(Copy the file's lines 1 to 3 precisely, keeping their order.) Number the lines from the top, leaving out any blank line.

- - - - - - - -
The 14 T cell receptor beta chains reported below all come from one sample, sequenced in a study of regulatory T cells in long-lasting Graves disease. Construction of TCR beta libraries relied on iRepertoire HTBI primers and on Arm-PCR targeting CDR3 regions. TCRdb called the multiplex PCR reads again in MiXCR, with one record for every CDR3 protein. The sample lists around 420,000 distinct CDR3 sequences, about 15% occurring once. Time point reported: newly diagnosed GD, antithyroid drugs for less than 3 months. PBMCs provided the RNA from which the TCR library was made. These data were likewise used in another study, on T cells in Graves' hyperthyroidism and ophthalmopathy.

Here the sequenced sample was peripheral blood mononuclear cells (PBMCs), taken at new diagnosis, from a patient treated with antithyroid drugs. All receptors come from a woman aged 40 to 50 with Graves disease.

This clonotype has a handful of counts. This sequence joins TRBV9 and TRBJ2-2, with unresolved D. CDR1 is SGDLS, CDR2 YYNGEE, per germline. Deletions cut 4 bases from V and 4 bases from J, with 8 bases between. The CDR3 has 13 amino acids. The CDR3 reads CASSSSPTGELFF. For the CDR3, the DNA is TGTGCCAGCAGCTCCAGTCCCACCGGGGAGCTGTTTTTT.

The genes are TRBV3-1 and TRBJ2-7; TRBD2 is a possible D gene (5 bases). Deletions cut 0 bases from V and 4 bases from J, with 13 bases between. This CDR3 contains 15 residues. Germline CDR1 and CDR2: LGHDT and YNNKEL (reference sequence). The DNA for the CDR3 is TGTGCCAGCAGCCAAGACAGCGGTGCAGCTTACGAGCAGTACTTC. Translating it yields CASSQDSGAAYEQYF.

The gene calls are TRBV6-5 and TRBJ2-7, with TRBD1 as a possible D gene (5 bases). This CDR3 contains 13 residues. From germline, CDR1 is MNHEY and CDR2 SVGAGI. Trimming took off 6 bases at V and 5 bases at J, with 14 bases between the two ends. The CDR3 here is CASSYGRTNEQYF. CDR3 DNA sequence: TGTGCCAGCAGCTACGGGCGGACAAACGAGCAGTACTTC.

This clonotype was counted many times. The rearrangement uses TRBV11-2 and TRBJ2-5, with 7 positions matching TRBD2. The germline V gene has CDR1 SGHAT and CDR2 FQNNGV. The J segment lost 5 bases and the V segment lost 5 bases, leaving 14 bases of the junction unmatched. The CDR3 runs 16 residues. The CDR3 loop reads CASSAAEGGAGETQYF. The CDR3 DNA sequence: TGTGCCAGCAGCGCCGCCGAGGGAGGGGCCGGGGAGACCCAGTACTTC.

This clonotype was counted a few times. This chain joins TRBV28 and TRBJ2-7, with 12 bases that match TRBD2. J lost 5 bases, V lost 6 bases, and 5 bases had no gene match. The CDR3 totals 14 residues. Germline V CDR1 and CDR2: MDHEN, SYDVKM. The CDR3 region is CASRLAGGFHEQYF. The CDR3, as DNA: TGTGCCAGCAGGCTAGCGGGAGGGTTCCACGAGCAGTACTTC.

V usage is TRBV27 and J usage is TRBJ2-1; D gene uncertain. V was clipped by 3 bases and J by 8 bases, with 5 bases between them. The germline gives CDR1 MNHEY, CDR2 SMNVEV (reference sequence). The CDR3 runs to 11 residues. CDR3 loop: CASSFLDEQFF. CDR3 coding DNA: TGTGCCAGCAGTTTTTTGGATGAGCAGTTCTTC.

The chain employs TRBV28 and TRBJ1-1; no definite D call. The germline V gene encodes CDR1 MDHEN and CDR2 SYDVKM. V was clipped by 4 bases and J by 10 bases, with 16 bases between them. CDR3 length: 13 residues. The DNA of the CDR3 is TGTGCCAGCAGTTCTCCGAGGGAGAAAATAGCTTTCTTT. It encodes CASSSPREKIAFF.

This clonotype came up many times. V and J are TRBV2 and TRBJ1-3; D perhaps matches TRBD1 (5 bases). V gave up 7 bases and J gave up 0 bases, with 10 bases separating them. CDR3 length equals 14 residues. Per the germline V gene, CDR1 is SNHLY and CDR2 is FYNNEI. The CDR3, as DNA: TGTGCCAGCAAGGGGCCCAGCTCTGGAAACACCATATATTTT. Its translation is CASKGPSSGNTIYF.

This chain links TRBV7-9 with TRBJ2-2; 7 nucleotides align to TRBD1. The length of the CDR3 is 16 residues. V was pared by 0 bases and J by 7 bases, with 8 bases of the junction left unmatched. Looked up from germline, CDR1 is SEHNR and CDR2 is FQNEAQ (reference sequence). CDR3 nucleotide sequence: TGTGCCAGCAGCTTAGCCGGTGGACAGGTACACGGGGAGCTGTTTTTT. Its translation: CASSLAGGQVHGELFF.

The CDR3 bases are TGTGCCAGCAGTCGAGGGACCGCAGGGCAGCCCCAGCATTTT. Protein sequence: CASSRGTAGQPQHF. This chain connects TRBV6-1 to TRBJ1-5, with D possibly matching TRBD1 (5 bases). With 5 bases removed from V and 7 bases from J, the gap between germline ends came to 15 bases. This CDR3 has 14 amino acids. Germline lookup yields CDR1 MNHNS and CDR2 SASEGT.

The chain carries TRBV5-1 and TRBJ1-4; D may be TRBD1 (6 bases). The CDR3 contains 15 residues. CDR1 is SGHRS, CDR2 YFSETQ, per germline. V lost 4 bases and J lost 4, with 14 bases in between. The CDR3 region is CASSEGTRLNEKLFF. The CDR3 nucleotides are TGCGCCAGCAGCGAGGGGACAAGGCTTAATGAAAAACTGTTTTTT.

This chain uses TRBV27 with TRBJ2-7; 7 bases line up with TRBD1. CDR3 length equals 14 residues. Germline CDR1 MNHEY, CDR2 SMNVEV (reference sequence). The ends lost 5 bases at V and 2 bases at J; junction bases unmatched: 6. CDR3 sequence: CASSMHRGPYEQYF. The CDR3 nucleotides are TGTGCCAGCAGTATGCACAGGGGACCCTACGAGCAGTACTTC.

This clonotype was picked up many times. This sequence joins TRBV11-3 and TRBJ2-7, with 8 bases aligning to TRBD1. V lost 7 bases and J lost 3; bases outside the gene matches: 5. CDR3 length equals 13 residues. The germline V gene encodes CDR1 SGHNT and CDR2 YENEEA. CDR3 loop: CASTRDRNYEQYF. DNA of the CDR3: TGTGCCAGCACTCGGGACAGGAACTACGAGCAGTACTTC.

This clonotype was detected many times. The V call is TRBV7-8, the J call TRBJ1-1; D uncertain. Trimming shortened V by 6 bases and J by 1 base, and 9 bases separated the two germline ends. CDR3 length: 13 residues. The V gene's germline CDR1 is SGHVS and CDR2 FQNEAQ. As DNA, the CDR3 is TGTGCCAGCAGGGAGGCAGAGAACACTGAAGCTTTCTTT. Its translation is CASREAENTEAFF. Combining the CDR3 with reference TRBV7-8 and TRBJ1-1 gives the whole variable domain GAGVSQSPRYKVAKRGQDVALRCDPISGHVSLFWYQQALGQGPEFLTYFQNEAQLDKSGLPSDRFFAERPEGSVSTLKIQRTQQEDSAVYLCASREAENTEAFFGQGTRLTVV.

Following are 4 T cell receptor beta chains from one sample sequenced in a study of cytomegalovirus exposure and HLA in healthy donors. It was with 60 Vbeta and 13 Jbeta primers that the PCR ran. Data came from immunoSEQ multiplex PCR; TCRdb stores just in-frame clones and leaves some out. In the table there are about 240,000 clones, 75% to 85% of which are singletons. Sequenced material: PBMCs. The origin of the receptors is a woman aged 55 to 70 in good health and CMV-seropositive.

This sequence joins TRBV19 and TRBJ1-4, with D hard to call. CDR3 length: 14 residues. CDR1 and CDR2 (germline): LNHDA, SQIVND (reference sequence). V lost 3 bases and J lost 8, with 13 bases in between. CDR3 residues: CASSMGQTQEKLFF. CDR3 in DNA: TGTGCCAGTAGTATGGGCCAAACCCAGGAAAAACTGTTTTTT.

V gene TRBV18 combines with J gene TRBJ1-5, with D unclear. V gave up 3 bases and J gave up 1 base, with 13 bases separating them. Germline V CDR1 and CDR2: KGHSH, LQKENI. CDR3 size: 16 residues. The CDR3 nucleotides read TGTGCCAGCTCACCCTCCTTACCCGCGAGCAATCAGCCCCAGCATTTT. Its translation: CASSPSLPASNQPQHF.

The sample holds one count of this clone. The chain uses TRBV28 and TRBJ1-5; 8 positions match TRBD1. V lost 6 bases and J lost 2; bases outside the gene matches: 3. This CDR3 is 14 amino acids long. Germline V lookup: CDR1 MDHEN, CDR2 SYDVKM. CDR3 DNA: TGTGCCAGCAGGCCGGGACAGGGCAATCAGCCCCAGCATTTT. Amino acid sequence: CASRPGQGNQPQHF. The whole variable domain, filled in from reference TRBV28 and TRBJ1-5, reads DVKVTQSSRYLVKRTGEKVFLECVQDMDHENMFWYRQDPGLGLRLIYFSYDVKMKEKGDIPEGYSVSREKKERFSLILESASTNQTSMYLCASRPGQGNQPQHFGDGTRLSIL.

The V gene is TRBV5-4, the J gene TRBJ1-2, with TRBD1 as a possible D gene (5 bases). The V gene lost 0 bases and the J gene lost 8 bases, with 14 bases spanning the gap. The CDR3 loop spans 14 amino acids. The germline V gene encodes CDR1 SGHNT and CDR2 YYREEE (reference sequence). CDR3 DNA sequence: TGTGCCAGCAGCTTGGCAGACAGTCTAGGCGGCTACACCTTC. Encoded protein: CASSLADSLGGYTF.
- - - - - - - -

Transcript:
The 14 T cell receptor beta chains reported below all come from one sample, sequenced in a study of regulatory T cells in long-lasting Graves disease. Construction of TCR beta libraries relied on iRepertoire HTBI primers and on Arm-PCR targeting CDR3 regions. TCRdb called the multiplex PCR reads again in MiXCR, with one record for every CDR3 protein. The sample lists around 420,000 distinct CDR3 sequences, about 15% occurring once. Time point reported: newly diagnosed GD, antithyroid drugs for less than 3 months. PBMCs provided the RNA from which the TCR library was made. These data were likewise used in another study, on T cells in Graves' hyperthyroidism and ophthalmopathy.

Here the sequenced sample was peripheral blood mononuclear cells (PBMCs), taken at new diagnosis, from a patient treated with antithyroid drugs. All receptors come from a woman aged 40 to 50 with Graves disease.

This clonotype has a handful of counts. This sequence joins TRBV9 and TRBJ2-2, with unresolved D. CDR1 is SGDLS, CDR2 YYNGEE, per germline. Deletions cut 4 bases from V and 4 bases from J, with 8 bases between. The CDR3 has 13 amino acids. The CDR3 reads CASSSSPTGELFF. For the CDR3, the DNA is TGTGCCAGCAGCTCCAGTCCCACCGGGGAGCTGTTTTTT.